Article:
This is an old story now. It starts in 1956 when I was nearly 9 and a racehorse began its career by coming second in the AJC Breeders Plate, the first classic race of the season held just after the ‘official’ birthday of horses of August 1st in the Southern Hemisphere.

Yes, we were in Sydney, Australia, to be precise Royal Randwick Racecourse. Soon after, this horse, that was to become one of the greatest racehorses of all time. It won its first race, the Canonbury Stakes and proceeded to win or come second in every one of his races in the 1956/57 season and repeated the dose with 14 wins and two placings in his next year as a three-year old.

It was in this year that Tulloch broke the record for the mile and a half held by Phar Lap for 29 years and then proceeded to take out the second great race on the calendar, the Caulfield Cup. It was in this season that my father took me, just the two of us, the Warwick Farm racecourse, south-west of Sydney, to see Tulloch win the Chipping Norton Stakes by over 10 lengths

But glory does not always come to those who are great, and the owner scratched Tulloch from the Melbourne Cup as he believed that the race, at 2 miles, was too long for a three-years old. While he may have put the interests of the horse first, who proceeded to win virtually every other race on the calendar, the fans and backers of the champion felt that this was glory denied.

At this time Tulloch was not just racing in fixed weight events but also handicaps, where his ‘swampy back’ and relatively small stature seemed to carry the burden with ease.

And then disaster – a stomach infection that should have killed the horse, left him in the paddock for nearly two years. I felt an empathy with the horse as this period was also when I suffered from bronchial complaints that had me hospitalised and in recovery for many months. Yet, the horse recovered and Won its first race back. On my side I won scholarships for high schools.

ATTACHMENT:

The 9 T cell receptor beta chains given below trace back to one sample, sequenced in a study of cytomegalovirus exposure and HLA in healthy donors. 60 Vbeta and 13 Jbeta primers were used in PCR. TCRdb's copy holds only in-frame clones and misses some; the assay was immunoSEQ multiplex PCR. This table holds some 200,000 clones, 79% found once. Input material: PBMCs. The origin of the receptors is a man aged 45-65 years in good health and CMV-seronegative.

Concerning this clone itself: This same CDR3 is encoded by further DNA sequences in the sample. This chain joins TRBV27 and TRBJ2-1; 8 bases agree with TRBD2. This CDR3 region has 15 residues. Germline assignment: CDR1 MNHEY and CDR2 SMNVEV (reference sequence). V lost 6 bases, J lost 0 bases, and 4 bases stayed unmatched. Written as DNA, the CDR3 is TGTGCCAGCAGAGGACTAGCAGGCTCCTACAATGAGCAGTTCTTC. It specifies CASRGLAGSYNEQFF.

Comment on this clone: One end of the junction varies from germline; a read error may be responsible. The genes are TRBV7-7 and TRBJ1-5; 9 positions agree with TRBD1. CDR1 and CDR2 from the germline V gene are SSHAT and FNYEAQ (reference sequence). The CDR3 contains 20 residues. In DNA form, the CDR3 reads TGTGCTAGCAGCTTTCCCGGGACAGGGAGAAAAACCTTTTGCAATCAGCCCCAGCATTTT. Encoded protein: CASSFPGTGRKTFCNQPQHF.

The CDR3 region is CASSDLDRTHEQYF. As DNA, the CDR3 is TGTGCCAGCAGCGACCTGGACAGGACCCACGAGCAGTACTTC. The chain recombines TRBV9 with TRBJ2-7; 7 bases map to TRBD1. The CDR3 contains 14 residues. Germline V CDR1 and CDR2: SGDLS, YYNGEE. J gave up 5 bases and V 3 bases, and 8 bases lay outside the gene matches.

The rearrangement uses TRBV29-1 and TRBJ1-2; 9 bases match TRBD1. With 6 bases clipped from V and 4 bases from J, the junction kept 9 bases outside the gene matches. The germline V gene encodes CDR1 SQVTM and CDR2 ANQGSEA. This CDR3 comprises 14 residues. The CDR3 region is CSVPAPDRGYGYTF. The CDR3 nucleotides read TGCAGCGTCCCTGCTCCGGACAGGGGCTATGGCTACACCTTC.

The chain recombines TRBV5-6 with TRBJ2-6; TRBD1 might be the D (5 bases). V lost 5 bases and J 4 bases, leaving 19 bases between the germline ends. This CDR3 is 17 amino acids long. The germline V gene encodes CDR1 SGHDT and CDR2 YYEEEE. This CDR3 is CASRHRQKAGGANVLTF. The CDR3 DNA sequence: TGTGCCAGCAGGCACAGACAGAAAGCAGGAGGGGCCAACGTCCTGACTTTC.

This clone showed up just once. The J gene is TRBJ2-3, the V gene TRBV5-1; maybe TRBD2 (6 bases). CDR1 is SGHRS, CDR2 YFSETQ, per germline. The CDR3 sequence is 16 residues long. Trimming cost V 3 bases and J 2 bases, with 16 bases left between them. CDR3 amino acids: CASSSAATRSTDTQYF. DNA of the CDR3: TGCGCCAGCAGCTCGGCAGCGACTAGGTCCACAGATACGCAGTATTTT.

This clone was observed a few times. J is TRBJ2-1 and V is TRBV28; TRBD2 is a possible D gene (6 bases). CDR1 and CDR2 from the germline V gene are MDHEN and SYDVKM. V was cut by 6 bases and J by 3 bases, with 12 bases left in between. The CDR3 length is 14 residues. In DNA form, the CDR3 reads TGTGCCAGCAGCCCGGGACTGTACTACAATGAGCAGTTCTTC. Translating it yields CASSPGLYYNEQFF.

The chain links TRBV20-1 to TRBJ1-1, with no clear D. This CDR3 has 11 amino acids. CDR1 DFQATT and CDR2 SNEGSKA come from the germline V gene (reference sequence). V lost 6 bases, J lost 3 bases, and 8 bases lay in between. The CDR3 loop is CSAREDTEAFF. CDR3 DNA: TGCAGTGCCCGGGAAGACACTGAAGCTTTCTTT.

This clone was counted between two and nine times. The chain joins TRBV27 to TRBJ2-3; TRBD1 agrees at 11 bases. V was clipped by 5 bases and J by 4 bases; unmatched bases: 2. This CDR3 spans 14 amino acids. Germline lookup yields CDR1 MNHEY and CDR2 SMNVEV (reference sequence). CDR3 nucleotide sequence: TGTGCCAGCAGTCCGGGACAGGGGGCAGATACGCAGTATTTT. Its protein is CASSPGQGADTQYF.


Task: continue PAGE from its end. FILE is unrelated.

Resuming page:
It was 1960, when Tulloch was once again at his peak, and I had learned how to ‘run a book’ from my accountant father. For a week before the great race, the Melbourne Cup, I took bets on the field, but the odds were SP (starting price) so I could not control the ‘book’. It seemed that if Tulloch won, all the ‘zac’ (6 pennies) and ‘tray’ (threepenny) bets on Tulloch would ruin me when the great horse won – as it was certain to do. Tulloch was carrying 64 kg, about 7 kg more than the heaviest impost of the current era.

At 2:40 pm, we listened during Physics class to the call of the race – and somehow, Tulloch’s jockey connived for the horse to lose. While my pockets swelled, my heart sank. I felt that I had sold the soul of my hero for a silver penny.

Yes, Tulloch recovered from this shattering experience and went on to win his last race, the Brisbane Cup, over the same 2 miles distance, in a faster time and carrying over 62 kg – proving that for the great there is only one law – Never Give Up.

Yet, I wonder how the great horse felt, alone in the paddocks again, away from the cheers and adulation of the thousands of fans and backers.

I still have a large framed photo of my hero who passed on in 1969 just one month after my first marriage.


Gavin Tulloch

Scienziato e poeta. Ama la chimica, il vino, le donne e l’opera, ma non sappiamo in quale ordine